My best friend in college was an international student from the city of Sakai. We remain close today. He opened the world up to me, introducing me to other foreign students, leading to my own decision to study abroad (in France). I moved to a very small town here in the Kansai area after graduation in 1990 on the Japan Exchange and Teaching Programme. I was impressed with the community spirit, family ties and high work ethic.
“To make a contribution” and “To add value” are some of the many mottos I live by. Each person has unique talents and abilities, which I hope that person realizes and can use to make a lasting contribution to the people, community or institutions of which he or she may be a part. Moreover, we are all in this together and need to help one another, especially now.
My work during Operation Tomodachi as the political advisor to U.S. forces in Sendai; subsequent interactions with the affected communities to include the annual homestay program for the children of Oshima Island near the city of Kesennuma; and disaster-related recommendations and writings before and after. In addition, I regularly volunteer at juvenile correction facilities and speak to them about (examples of) kansha (gratitude), kizuna (human bonds) and kо̄ken (contribution) during the Great East Japan Earthquake.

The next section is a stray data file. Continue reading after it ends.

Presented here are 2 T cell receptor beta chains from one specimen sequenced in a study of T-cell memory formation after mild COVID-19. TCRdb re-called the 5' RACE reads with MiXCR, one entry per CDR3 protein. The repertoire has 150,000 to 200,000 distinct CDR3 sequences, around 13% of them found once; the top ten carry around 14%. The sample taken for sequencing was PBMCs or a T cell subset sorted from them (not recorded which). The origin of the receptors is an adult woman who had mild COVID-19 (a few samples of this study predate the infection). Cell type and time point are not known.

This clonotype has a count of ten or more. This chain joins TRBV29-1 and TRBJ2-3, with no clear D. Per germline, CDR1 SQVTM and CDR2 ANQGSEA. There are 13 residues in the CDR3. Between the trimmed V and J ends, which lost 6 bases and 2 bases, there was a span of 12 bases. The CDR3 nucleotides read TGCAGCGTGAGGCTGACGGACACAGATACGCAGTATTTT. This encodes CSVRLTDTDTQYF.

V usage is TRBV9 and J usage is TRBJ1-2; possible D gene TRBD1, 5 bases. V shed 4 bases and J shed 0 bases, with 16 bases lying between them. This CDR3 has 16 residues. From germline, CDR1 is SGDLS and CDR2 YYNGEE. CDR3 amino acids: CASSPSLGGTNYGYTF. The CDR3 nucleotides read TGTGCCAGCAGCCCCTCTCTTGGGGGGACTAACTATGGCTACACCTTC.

I desire to continue contributing here academically and policy-wise — both to challenge myself, but also out of gratitude to Japan. As a foreigner, I view various policy decisions and approaches differently than Japanese people might and am not afraid to make suggestions or criticisms. I abhor groupthink and value intellectual honesty and independence. Many Japanese (and foreigners) appreciate that I say what they may not be able to.
I had two goals in mind in coming to Japan. I wanted to view international affairs (including bilateral trade friction) through Japan’s eyes to help me in my future career as a diplomat (which never formally happened). Second, I wanted to learn how Japanese children and young people saw themselves, their country, and the world, as they would be the leaders of the next generation. So, lesson one, perhaps, is to try to see things through another person’s or group’s eyes. Also, when I came to Japan, I made two conscious decisions. One, related to the above, was that in order to get to know Japanese people better, I spent almost every waking moment with my Japanese co-workers, neighbors and friends, spending very little time with other foreigners. Thanks to this, I picked up and mastered the Japanese language very quickly. Second, I chose to look for the similarities, rather than the differences, between Japan and my country.